Kenya and the US Embassy in Nairobi on Saturday carried out a joint terror drill to test preparedness.
The exercise conducted at Rosslyn Academy in Gigiri, Nairobi is part of wider efforts to step up Kenya’s readiness and interoperability amid rising terror threats globally.
At least 100 officers from the Special Program for Embassy Augmentation and Response team (SPEAR) participated in the exercise alongside Kenya’s Anti-Terrorism Police Unit (ATPU), Bomb Disposal Unit, Border Patrol Unit, emergency first responders, and disaster management response teams.
The drill, which was characterized by simulation of gunfire and explosives, was done in partnership with Aga Khan and MP Shah hospitals where ‘victims’ were rushed for emergency treatment.
“The objective is for readiness. It’s the sixth time we have done this, every time we are evaluating response times, capabilities, and interoperability of first responders, law enforcement, and this is led by the SPEAR team which is a specifically designed group of law enforcement folks who protects diplomatic facilities and personnel,” US Embassy Spokesman Andrew Veveiros said.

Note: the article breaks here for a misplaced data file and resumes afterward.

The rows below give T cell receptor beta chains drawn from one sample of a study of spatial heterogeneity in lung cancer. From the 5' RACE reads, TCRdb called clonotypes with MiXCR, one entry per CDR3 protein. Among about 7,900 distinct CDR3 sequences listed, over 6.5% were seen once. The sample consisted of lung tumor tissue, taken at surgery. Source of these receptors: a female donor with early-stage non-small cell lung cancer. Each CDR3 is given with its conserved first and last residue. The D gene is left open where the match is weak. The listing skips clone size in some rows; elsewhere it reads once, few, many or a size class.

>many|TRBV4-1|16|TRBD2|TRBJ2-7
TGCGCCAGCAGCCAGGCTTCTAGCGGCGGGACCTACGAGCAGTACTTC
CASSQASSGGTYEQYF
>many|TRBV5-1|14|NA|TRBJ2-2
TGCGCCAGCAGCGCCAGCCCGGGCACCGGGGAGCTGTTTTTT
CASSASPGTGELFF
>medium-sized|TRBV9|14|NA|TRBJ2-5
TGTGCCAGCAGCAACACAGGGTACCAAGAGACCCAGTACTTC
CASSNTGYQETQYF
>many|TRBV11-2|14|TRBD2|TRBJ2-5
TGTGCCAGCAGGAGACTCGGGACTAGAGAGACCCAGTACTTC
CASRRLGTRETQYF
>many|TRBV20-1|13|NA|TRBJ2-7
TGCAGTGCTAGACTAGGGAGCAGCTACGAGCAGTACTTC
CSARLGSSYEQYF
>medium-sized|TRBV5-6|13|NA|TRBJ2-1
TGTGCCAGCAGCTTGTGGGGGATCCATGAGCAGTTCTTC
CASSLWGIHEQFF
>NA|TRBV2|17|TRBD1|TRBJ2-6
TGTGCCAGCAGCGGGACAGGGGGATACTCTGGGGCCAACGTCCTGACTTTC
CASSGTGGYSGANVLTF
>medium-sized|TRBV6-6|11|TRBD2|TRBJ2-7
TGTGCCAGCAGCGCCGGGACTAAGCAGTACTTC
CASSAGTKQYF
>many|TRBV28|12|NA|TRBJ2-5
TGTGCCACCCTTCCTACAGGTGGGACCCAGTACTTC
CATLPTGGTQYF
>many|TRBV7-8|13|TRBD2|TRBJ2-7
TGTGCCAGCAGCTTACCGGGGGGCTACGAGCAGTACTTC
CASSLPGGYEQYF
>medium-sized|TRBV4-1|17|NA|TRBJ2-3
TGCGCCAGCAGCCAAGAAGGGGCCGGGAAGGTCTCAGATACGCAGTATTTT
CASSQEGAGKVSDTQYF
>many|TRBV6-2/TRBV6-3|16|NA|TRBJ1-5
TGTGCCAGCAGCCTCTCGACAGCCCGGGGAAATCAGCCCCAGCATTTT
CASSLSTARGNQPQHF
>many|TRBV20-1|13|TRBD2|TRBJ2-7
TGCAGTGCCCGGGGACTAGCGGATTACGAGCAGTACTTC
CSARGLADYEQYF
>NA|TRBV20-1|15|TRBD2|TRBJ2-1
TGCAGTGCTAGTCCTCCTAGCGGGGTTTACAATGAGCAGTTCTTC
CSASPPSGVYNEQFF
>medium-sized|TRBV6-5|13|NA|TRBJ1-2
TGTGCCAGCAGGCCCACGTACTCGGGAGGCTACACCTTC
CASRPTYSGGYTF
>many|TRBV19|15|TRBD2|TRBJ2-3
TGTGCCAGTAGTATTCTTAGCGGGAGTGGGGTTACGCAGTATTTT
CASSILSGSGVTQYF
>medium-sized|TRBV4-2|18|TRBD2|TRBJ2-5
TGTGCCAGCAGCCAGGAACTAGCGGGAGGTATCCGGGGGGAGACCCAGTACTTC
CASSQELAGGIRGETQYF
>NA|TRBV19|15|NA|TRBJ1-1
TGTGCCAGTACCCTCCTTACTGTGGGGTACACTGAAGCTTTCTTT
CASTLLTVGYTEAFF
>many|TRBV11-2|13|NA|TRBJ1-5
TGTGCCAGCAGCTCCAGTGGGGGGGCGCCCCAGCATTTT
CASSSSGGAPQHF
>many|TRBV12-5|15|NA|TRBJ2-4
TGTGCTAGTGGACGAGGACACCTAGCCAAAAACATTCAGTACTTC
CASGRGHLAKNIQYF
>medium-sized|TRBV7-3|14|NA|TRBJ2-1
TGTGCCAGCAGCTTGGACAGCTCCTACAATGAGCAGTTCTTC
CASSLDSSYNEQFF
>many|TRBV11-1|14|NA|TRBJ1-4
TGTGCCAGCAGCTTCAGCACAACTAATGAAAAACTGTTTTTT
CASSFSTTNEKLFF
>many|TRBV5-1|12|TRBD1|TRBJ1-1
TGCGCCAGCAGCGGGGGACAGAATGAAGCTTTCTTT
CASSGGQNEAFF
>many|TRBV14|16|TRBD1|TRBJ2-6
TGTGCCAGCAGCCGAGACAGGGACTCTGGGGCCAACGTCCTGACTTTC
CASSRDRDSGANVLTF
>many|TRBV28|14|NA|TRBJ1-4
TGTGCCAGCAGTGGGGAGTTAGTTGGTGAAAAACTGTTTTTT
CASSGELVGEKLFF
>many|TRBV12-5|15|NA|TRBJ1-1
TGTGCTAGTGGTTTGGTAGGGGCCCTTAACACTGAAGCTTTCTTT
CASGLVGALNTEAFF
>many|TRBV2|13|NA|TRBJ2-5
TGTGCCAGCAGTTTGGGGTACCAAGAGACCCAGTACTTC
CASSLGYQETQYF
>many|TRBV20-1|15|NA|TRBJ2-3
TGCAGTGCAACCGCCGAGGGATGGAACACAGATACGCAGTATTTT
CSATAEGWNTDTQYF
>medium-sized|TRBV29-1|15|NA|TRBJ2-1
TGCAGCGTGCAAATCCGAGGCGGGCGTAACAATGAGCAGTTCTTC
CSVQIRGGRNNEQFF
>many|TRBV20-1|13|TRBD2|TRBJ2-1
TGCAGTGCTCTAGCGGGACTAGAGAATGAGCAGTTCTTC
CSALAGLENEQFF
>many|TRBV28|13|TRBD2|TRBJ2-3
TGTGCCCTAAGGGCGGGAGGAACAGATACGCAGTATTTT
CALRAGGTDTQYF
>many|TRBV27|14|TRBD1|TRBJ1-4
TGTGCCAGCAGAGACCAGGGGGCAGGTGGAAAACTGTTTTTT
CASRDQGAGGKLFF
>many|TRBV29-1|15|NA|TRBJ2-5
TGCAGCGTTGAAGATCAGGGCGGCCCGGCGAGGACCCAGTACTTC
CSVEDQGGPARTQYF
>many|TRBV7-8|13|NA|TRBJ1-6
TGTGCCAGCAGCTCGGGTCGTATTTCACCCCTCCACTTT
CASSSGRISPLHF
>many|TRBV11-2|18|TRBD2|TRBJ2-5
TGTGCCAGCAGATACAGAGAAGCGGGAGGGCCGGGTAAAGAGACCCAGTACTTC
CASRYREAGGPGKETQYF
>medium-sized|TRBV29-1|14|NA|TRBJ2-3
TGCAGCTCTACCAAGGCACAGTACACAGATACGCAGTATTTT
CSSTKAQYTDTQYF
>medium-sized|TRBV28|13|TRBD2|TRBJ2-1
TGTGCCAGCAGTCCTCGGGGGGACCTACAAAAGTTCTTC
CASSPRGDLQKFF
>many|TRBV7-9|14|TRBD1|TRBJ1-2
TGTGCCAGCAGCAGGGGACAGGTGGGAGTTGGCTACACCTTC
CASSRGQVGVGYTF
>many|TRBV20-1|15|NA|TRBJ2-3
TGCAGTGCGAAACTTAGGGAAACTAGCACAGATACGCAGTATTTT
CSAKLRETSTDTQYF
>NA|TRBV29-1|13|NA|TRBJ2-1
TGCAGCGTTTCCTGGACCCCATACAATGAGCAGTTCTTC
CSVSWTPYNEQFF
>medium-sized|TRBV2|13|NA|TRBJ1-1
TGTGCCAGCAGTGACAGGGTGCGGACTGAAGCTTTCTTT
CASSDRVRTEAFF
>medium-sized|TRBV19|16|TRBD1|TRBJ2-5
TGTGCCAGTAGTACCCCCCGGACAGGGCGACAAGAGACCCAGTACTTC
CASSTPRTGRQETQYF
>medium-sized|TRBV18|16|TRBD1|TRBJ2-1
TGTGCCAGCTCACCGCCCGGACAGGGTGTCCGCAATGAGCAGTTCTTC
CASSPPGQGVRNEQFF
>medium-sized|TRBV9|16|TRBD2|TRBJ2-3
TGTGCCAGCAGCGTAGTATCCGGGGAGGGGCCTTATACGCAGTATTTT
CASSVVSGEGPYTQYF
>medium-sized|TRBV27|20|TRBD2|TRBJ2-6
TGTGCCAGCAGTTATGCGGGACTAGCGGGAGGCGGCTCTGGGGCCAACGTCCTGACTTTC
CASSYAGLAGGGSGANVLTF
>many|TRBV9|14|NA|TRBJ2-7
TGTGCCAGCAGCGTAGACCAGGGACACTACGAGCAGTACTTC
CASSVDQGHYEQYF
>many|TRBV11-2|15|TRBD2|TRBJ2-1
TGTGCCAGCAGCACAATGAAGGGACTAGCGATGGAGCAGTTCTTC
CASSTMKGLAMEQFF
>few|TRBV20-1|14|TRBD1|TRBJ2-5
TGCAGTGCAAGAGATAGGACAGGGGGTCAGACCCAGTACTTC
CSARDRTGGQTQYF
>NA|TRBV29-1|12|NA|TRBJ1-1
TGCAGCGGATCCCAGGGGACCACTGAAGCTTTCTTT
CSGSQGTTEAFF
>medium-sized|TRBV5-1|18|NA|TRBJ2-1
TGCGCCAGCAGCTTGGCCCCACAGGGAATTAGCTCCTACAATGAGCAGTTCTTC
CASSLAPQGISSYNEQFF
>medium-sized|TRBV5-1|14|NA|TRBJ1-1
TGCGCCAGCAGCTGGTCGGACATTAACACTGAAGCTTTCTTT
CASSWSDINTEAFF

The mock exercise started with heavily armed ‘terrorists’ taking control of a van and forcing their way into the school after attacking the security guards stationed at the main gate.
This was followed by a suicide bomber attack as others made their way into the school, with a team of highly trained officers making their way into the compound 20 minutes later as medics tended to the injured.
A heavy exchange of fire between the officers and the attackers ensued as more bombs went off inside the school.
More rapid response teams were deployed to the scene to provide backup for their counterparts as the attack continued.
They were followed by another team of Bomb Disposal Unit officers who used a remote-control robot to inspect the vehicle that had been used by the terrorists before entering the school compound, where the attack was active.
The simulated exercise also involved the evacuation of casualties to local hospitals and emergency rooms, which aimed at enhancing the abilities of first responders in handling such situations.